Outdated international structure shown up

The fortress of Eden Park, where the All Blacks have not lost since 1994, is a huge advantage to...
The fortress of Eden Park, where the All Blacks have not lost since 1994, is a huge advantage to the home side. Photo: Getty Images
As the dream of a global season quickly turns into a nightmare there is one statistic which shows just how outdated the present structure of the international game is.

Since the sport went professional in the mid 1990s, teams from Europe have travelled south in the middle of the year to play tests against national sides in the southern hemisphere.

But in New Zealand it has become as predictable as night follows day.

In the professional era (since the beginning of 1996), European teams have played 50 tests in June in New Zealand - England 10, France 13, Wales 6, Ireland 9, Scotland 4, Italy 2 and the British and Irish Lions 6.

The All Blacks have been totally dominant and have won 46 of the 50 tests.

The games which did not end in wins were the 15-13 loss to England in 2003 when the All Blacks completely blew many chances and the 27-22 loss to France at Carisbrook in 2009 when a green All Black side fell behind and panicked.

The other two matches the All Blacks did not win were against the Lions in 2017 when the side lost in a wet Wellington after Sonny Bill Williams had been sent off, and the draw with the Lions the following week.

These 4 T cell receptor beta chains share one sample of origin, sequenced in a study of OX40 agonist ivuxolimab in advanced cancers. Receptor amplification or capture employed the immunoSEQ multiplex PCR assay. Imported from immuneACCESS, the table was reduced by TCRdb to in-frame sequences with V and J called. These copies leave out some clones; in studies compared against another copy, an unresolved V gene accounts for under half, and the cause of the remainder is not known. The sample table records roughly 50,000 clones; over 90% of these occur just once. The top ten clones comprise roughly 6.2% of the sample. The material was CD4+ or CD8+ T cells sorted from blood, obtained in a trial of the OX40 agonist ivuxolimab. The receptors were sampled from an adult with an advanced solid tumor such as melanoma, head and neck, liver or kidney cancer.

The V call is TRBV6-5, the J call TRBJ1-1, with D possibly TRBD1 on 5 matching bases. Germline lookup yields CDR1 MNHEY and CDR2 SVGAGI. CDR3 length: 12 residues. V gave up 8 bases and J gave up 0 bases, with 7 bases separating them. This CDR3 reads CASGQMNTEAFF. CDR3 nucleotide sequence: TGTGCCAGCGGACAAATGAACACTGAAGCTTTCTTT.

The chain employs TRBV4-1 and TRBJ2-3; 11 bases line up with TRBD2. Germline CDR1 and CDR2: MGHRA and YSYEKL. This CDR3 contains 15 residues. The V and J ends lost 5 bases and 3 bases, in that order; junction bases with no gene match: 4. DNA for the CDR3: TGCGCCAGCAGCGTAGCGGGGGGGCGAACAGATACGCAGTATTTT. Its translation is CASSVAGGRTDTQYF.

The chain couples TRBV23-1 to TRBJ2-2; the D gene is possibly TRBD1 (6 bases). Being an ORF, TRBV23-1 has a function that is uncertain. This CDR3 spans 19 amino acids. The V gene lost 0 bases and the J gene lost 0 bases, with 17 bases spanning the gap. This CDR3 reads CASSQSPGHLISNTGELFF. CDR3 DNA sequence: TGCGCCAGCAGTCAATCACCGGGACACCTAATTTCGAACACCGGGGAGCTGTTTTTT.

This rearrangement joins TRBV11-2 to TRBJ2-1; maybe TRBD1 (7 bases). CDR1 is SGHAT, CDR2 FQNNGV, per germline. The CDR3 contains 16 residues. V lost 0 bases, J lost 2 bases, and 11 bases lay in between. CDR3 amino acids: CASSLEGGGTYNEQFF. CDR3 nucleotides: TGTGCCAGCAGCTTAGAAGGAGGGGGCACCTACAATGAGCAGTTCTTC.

The statistics show the All Blacks are near to impossible to beat in midwinter on home soil, putting the whole question of the worth of these tests up for debate.

Everyone likes seeing an All Black victory but more important is a relevant and real contest. The fortress of Eden Park, where the All Blacks have not lost since 1994, is a huge advantage to the home side.

With players heading south from the northern hemisphere rolling up to New Zealand tired and carrying injuries, it is little wonder the All Blacks win easily.

When Wales played in Dunedin a few years ago, coaches admitted players had been training and playing for more than a year.

Add a Comment

 

Advertisement

postanote_header_620_x_80.png

postanote_620_x_25.jpg

Local journalism matters - now more than ever

As the Covid-19 pandemic brings the world into uncharted waters, Otago Daily Times reporters and photographers continue to bring you the stories that matter. For more than 158 years our journalists have provided readers with local news you can trust. This is more important now than ever.

As advertising drops off during the pandemic, support from our readers is crucial. You can help us continue to bring you news you can trust by becoming a supporter.

Become a Supporter